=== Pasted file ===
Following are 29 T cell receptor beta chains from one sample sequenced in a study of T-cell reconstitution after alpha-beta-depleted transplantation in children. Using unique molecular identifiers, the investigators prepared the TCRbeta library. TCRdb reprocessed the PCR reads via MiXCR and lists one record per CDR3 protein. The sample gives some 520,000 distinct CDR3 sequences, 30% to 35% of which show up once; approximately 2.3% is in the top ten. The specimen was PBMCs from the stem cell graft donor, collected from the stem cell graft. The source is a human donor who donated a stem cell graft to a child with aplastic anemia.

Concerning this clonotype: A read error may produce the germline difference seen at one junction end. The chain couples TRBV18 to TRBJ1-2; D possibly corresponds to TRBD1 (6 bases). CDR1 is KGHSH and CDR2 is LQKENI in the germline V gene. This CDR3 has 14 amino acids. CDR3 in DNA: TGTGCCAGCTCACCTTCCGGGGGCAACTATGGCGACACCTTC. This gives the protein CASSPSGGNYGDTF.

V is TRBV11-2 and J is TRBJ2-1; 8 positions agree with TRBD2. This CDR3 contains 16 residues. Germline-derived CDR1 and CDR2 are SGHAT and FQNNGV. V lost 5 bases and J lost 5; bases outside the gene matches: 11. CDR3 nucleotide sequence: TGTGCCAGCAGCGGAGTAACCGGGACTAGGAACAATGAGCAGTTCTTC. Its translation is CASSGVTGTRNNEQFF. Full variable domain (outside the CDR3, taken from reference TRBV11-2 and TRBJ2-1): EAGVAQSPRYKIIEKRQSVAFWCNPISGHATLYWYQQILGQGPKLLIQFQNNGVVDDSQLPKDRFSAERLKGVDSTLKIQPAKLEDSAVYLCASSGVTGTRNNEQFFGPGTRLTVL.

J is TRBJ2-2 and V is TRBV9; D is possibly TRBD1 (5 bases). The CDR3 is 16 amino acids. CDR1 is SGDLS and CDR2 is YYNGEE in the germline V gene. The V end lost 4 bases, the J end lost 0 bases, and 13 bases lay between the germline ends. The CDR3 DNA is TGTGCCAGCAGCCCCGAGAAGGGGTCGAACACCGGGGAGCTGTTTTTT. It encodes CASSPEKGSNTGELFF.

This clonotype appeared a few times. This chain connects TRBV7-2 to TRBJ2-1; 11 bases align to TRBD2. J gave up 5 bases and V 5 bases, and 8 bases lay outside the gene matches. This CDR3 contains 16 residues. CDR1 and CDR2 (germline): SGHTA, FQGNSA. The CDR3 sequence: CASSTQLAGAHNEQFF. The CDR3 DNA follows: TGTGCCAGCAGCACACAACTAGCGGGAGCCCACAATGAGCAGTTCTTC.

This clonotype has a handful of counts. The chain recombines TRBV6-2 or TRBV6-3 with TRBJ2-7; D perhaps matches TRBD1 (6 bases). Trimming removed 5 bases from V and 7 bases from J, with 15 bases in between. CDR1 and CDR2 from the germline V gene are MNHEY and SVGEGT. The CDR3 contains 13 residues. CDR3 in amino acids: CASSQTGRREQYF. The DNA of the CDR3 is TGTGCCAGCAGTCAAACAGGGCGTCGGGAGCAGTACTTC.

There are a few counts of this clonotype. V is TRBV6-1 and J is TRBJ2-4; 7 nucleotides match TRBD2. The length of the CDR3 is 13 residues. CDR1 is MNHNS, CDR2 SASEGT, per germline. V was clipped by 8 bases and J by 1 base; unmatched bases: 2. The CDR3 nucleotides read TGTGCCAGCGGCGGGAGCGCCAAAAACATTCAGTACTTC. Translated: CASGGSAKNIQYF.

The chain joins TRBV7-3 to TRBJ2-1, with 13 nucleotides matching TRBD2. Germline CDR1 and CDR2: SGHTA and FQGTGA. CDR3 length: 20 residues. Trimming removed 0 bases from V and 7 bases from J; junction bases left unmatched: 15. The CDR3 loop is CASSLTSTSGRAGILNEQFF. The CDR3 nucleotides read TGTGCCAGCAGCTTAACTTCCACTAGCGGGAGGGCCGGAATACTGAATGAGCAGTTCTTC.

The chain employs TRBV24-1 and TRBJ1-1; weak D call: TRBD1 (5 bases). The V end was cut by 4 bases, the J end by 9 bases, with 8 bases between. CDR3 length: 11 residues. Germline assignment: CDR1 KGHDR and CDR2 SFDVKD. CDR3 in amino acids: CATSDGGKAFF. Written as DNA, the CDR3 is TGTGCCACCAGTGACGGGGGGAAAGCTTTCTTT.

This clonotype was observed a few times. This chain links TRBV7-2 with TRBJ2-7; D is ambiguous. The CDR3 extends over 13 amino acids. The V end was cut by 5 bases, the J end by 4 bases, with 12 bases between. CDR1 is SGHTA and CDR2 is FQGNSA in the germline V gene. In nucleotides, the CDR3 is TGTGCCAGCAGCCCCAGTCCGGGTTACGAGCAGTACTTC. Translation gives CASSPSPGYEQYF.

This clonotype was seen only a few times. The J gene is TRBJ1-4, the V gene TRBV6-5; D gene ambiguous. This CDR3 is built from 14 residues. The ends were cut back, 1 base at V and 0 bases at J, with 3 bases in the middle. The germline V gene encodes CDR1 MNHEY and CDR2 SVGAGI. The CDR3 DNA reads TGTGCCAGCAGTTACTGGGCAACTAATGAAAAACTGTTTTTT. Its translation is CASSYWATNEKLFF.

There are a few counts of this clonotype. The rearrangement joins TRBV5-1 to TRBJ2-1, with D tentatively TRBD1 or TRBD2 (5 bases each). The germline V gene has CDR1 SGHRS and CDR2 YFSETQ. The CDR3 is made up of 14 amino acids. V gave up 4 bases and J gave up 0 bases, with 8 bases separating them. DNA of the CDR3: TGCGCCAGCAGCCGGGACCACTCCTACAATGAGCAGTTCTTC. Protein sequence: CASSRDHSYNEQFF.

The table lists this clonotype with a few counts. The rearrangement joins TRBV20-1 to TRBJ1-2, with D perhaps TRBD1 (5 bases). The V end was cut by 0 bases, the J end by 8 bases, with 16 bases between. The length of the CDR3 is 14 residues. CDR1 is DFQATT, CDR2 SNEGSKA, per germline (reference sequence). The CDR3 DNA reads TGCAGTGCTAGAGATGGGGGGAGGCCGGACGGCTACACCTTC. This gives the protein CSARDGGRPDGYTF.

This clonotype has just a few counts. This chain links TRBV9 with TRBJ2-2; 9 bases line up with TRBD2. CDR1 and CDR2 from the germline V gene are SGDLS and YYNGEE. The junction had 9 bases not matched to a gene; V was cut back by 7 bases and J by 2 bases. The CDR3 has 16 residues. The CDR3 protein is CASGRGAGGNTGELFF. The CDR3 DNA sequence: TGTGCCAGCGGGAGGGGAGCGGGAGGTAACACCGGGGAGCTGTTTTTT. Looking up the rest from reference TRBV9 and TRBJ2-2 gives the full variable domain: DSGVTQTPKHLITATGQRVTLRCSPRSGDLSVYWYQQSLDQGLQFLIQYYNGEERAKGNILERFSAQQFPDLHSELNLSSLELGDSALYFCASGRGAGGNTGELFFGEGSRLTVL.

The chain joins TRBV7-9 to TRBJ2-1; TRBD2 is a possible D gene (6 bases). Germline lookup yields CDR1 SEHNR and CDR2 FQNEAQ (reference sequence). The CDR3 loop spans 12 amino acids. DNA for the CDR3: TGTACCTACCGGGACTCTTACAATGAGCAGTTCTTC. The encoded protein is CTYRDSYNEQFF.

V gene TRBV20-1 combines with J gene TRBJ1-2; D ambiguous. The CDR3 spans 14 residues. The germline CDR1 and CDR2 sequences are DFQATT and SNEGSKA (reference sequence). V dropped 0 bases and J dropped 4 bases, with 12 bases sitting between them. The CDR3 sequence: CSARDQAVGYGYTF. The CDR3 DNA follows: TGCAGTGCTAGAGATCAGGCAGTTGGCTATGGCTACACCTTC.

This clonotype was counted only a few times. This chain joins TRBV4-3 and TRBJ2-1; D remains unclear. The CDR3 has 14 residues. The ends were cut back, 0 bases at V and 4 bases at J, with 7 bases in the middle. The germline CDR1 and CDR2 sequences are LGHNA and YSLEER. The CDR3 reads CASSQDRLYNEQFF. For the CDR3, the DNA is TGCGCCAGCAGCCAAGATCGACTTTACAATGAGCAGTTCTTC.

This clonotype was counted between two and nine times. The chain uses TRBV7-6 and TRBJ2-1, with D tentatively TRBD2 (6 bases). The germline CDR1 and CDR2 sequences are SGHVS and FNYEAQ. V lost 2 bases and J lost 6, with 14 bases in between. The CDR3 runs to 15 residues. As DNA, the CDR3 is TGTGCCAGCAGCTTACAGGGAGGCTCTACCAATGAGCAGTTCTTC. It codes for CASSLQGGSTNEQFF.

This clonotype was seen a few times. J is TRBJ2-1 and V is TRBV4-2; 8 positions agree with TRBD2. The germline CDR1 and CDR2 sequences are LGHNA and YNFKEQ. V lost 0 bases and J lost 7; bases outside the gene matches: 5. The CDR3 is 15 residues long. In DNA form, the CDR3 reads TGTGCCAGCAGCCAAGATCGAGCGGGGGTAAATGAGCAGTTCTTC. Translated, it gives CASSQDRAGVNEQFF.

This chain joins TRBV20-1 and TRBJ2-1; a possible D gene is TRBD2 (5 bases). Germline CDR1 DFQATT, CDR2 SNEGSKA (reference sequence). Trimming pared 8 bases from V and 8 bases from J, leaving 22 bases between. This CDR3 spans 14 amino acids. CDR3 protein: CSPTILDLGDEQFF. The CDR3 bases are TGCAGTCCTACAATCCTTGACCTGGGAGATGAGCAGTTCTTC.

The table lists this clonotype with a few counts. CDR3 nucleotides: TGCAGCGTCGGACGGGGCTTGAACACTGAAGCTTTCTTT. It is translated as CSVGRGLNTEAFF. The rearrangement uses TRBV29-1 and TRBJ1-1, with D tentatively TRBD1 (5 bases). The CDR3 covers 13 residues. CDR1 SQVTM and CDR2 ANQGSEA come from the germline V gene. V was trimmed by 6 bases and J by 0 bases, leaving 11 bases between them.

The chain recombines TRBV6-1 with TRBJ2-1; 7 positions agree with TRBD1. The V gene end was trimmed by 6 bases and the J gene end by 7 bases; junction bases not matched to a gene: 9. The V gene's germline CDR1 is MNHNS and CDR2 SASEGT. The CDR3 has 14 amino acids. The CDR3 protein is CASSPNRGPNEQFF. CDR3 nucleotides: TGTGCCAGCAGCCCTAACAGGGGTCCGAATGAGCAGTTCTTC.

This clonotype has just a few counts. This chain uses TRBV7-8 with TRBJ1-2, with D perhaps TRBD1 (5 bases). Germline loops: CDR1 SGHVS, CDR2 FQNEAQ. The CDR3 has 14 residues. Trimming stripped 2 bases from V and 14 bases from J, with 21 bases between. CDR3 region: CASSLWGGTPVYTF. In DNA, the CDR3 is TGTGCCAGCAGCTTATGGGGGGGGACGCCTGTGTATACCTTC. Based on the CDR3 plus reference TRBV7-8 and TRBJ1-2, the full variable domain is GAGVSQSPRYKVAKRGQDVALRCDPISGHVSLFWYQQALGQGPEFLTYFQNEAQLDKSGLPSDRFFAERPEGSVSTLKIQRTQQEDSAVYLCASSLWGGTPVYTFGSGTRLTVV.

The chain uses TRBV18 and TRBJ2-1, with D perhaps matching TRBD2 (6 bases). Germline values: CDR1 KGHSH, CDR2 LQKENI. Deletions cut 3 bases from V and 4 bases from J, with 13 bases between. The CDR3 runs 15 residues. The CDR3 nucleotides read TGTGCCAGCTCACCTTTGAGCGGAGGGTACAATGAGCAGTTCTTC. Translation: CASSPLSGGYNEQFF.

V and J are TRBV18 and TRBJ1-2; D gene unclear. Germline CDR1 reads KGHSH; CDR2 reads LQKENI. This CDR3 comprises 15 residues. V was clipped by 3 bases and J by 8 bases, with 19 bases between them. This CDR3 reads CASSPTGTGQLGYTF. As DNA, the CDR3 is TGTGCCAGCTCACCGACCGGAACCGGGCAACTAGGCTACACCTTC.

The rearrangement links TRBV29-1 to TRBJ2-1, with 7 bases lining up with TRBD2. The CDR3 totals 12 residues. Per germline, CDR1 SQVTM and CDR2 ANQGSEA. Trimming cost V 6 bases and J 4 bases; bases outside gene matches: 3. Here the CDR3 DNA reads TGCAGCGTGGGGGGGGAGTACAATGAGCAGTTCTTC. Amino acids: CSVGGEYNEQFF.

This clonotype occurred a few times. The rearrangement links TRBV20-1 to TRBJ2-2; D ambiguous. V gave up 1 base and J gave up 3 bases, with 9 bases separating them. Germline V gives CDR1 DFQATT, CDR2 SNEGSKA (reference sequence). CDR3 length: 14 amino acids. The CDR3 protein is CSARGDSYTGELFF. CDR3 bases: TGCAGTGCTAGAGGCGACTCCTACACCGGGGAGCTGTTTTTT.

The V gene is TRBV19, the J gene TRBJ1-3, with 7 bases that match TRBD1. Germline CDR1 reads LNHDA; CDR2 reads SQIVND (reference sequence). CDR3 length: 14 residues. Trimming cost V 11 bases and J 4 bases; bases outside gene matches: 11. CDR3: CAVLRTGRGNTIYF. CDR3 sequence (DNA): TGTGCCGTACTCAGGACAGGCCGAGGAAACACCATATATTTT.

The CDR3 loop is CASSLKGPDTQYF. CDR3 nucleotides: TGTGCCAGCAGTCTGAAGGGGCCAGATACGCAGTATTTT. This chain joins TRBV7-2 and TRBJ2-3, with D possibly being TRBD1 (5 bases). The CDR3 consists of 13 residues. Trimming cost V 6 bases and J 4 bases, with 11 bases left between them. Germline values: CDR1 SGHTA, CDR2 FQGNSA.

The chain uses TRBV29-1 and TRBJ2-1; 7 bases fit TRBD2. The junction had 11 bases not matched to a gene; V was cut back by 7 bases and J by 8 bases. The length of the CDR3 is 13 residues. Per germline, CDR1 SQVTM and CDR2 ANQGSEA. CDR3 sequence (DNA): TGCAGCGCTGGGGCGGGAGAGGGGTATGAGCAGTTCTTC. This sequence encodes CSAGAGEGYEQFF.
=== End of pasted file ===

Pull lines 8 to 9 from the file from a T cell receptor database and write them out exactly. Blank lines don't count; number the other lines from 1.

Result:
The chain joins TRBV7-3 to TRBJ2-1, with 13 nucleotides matching TRBD2. Germline CDR1 and CDR2: SGHTA and FQGTGA. CDR3 length: 20 residues. Trimming removed 0 bases from V and 7 bases from J; junction bases left unmatched: 15. The CDR3 loop is CASSLTSTSGRAGILNEQFF. The CDR3 nucleotides read TGTGCCAGCAGCTTAACTTCCACTAGCGGGAGGGCCGGAATACTGAATGAGCAGTTCTTC.

The chain employs TRBV24-1 and TRBJ1-1; weak D call: TRBD1 (5 bases). The V end was cut by 4 bases, the J end by 9 bases, with 8 bases between. CDR3 length: 11 residues. Germline assignment: CDR1 KGHDR and CDR2 SFDVKD. CDR3 in amino acids: CATSDGGKAFF. Written as DNA, the CDR3 is TGTGCCACCAGTGACGGGGGGAAAGCTTTCTTT.